As your pregnancy nears its end, you may have questions about your baby's birth. Understanding your many labor and delivery options can help ease your fears.

Planned home birth, delivery at a birth center, midwife delivery, labor and delivery at a hospital—when it comes to creating a birth plan, there are lots of options available to expecting moms. This short primer will help you understand each option and decide which is the best choice for you and your baby.

 

Labor and Delivery: Understanding Your OptionsHospitals

If you have health problems or pregnancy complications, are at risk for problems during labor and delivery, or simply want access to the most advanced medical equipment and highly trained doctors, the hospital may be your best option. In a hospital, doctors can perform cesarean delivery if labor becomes dangerous for you or your baby. You can also choose from a variety of pain relief options such as epidurals. Many hospitals are now offering on-site birth centers as well.

Is a hospital right for you?

Hospitals can offer you the highest level of care in a clinical setting. One trade-off is that you may be laboring and giving birth in a less relaxed setting than other options may offer. Eating and drinking may also be restricted if directed by your physician.

Birth Centers

Birth or birthing centers can be inside hospitals, affiliated with hospitals or completely separate facilities. They offer a more relaxed, home-like environment for labor and delivery. They aim to make the birth process more natural and personal by doing away with most high-tech equipment and routine procedures. If you choose to give birth at a birth center you won't automatically be hooked up to an IV. You won't have an electronic fetal monitor around your belly the entire time either. Instead, a midwife or nurse trained in midwifery will check on your baby from time to time using a handheld monitor. Once your baby is born, all exams and care will take place in your room.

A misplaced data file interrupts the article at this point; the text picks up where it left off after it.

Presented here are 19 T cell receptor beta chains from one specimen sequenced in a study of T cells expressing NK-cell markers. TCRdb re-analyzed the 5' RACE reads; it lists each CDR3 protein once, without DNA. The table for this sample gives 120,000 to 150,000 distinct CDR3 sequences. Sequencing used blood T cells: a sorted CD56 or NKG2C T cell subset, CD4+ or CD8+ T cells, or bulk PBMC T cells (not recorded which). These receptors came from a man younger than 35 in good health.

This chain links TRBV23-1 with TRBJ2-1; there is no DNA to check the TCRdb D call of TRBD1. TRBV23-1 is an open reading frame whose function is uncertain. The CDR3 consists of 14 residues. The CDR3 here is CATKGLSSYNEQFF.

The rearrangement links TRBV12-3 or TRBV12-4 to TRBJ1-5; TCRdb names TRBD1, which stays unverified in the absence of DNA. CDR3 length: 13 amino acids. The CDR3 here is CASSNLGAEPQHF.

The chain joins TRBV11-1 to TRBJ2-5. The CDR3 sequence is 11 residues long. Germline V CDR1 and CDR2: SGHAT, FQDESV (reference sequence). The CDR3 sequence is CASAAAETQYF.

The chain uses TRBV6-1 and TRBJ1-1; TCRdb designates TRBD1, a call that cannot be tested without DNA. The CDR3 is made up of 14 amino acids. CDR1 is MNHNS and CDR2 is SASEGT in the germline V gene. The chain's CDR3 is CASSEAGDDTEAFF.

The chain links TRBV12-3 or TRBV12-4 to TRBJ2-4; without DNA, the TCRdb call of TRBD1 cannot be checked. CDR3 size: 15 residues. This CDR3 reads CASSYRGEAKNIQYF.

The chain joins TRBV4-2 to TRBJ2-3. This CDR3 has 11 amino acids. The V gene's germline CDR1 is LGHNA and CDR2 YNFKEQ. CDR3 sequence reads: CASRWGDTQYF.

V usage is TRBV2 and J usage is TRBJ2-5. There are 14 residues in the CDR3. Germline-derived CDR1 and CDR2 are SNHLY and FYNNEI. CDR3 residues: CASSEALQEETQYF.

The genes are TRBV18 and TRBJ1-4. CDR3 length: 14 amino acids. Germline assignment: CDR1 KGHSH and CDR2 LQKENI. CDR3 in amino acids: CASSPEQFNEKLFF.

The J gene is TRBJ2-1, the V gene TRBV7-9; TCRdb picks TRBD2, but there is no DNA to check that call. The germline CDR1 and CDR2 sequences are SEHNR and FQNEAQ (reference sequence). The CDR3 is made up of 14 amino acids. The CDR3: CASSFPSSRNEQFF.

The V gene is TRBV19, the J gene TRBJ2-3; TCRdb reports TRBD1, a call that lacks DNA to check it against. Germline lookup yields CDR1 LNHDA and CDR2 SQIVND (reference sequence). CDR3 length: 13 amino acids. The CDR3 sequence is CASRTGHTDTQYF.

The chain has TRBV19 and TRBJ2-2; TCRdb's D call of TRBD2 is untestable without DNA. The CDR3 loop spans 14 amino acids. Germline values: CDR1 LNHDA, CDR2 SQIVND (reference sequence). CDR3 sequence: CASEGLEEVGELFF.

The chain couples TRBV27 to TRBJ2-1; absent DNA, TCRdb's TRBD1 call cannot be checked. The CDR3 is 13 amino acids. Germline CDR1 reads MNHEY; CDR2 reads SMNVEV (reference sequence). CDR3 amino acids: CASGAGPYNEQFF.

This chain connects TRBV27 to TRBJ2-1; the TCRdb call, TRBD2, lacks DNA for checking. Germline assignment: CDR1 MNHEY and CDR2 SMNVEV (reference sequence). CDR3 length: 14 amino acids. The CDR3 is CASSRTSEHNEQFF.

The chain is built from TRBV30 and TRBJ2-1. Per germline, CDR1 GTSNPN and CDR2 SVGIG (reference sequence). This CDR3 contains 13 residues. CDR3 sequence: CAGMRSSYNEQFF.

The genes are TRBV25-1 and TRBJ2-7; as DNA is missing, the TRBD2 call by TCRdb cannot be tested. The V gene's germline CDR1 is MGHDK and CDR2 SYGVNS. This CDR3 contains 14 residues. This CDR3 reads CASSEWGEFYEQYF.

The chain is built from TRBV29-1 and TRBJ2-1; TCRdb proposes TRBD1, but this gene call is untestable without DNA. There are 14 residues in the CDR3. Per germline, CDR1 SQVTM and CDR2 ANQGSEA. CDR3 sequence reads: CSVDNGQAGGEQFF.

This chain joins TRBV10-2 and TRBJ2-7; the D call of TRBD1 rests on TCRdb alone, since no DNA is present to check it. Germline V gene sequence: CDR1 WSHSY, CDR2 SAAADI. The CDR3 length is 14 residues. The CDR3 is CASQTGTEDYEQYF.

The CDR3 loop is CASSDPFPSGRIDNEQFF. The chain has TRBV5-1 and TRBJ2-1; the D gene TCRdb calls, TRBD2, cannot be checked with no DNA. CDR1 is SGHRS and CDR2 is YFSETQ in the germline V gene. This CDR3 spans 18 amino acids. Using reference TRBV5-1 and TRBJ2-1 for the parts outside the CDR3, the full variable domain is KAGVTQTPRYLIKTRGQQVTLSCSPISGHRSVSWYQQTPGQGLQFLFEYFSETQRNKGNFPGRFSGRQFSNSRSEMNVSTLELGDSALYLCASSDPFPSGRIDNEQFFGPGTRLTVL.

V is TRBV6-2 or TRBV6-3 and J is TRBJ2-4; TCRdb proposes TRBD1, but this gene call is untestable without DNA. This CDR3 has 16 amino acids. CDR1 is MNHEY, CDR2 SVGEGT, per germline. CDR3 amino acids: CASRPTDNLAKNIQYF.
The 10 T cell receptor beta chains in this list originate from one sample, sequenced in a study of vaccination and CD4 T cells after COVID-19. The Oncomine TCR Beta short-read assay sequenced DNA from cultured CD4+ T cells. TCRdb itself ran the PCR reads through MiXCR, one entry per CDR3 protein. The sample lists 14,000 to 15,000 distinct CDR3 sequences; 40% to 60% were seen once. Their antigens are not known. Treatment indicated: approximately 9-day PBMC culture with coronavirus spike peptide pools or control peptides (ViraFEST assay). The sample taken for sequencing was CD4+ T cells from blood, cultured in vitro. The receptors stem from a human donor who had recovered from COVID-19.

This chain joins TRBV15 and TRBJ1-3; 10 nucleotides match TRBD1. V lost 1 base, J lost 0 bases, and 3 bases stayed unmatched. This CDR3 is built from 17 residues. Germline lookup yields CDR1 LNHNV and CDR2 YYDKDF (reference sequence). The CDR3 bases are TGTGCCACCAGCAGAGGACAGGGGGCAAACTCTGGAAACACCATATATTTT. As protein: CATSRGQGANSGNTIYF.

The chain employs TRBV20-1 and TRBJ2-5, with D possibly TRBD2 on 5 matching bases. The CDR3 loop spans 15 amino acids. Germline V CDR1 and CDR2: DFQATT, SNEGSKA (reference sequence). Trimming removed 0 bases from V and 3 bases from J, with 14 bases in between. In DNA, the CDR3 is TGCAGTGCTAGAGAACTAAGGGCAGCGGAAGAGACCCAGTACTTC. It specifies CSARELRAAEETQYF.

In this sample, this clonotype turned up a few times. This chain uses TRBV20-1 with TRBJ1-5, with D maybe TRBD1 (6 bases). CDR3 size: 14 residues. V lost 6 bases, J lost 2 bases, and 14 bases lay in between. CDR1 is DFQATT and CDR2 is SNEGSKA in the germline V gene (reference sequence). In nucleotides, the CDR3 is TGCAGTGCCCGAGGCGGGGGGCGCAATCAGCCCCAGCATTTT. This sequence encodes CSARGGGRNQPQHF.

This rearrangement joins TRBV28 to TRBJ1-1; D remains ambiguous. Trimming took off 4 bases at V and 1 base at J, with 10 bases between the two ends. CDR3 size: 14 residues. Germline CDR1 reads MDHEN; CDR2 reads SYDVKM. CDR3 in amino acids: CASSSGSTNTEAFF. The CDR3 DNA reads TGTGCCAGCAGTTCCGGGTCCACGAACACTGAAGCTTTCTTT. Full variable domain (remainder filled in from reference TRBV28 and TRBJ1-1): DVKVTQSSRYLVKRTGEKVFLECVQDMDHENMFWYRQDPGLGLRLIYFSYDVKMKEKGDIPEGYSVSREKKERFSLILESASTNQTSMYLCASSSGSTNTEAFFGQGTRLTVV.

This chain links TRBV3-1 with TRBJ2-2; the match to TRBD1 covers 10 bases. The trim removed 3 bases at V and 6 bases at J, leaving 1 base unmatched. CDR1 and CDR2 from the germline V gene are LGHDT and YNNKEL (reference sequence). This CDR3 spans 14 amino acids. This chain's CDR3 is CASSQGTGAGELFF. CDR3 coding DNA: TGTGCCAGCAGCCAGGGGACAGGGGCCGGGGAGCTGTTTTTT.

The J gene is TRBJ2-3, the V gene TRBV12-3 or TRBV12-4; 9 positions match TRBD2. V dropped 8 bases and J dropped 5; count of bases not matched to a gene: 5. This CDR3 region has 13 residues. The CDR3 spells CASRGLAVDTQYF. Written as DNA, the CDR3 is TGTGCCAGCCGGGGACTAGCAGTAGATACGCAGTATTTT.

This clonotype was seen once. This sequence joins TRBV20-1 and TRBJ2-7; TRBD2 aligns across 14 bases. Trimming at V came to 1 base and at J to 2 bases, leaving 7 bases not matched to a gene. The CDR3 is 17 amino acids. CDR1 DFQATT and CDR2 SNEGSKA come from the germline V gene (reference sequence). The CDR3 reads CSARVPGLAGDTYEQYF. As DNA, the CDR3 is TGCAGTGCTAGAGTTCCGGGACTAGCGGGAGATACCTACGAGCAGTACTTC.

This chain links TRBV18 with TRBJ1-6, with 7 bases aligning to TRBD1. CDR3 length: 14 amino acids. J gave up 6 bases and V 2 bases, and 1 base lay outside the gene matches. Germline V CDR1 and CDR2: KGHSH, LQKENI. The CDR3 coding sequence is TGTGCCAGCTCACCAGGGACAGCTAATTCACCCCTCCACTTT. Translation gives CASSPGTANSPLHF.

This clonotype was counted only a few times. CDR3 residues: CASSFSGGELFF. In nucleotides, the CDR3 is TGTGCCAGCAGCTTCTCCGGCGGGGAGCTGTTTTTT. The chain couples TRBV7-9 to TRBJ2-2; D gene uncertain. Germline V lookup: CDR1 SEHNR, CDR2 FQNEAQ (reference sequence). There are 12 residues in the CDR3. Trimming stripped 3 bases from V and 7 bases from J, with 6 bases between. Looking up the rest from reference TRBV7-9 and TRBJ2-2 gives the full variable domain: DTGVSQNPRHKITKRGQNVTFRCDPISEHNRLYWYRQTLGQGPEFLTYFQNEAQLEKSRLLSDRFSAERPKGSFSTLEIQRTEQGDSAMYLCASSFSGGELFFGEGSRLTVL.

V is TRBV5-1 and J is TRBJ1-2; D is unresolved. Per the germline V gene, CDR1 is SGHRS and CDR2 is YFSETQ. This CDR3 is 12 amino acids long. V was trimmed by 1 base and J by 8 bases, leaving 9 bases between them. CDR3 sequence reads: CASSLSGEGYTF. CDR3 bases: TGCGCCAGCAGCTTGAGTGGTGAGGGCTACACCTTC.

Is a birth center right for you?

Birth centers offer many of the comforts of home—like showers or tubs, large beds and rocking chairs—while also providing you the reassurance of a doctor on staff. Some drawbacks are that you will not be able to receive an epidural if you decide you want one, though some pain relief medicines may be available. If a cesarean delivery becomes necessary, you will need to be moved to a hospital for the procedure.

If you choose a birth center, make sure that it meets the standards of the American Association of Birth Centers, the Accreditation Association for Ambulatory Health Care or The Joint Commission. Accredited birth centers are required to have doctors who can deliver at a nearby hospital in case problems arise with you or your baby. If you are experiencing a high-risk pregnancy or have serious health issues, a hospital is still your best option as it gives you quick access to highly skilled professionals and advanced medical intervention if problems arise.

Home Birth

During a home birth, you'll labor and give birth in your home instead of at a hospital or birthing center. You'll be assisted during labor and delivery by a certified midwife or, in some cases, a doctor. During labor, this healthcare provider will periodically—rather than continuously—monitor your blood pressure, pulse, temperature and your baby's heart rate. After delivery, she will examine your new baby and determine whether or not the baby needs to be transferred to a hospital. She will also give you information on how to care for your baby, and she may include follow-up care such as home visits and lactation support.

Is a home birth right for you?

With careful planning and the right professionals in place, a home birth can be a positive, joyous experience. However, if you are experiencing a high-risk pregnancy or have serious health issues, a home birth is not recommended. Life-threatening problems can occur during labor and delivery and infant deaths are about two to three times more common with home births than with planned hospital births. If they do, the need to transfer you and your baby to a hospital could delay care and put both your lives at risk.

Talk to your doctor about the risks and benefits of your labor and delivery options and let her help you decide which option is right for you.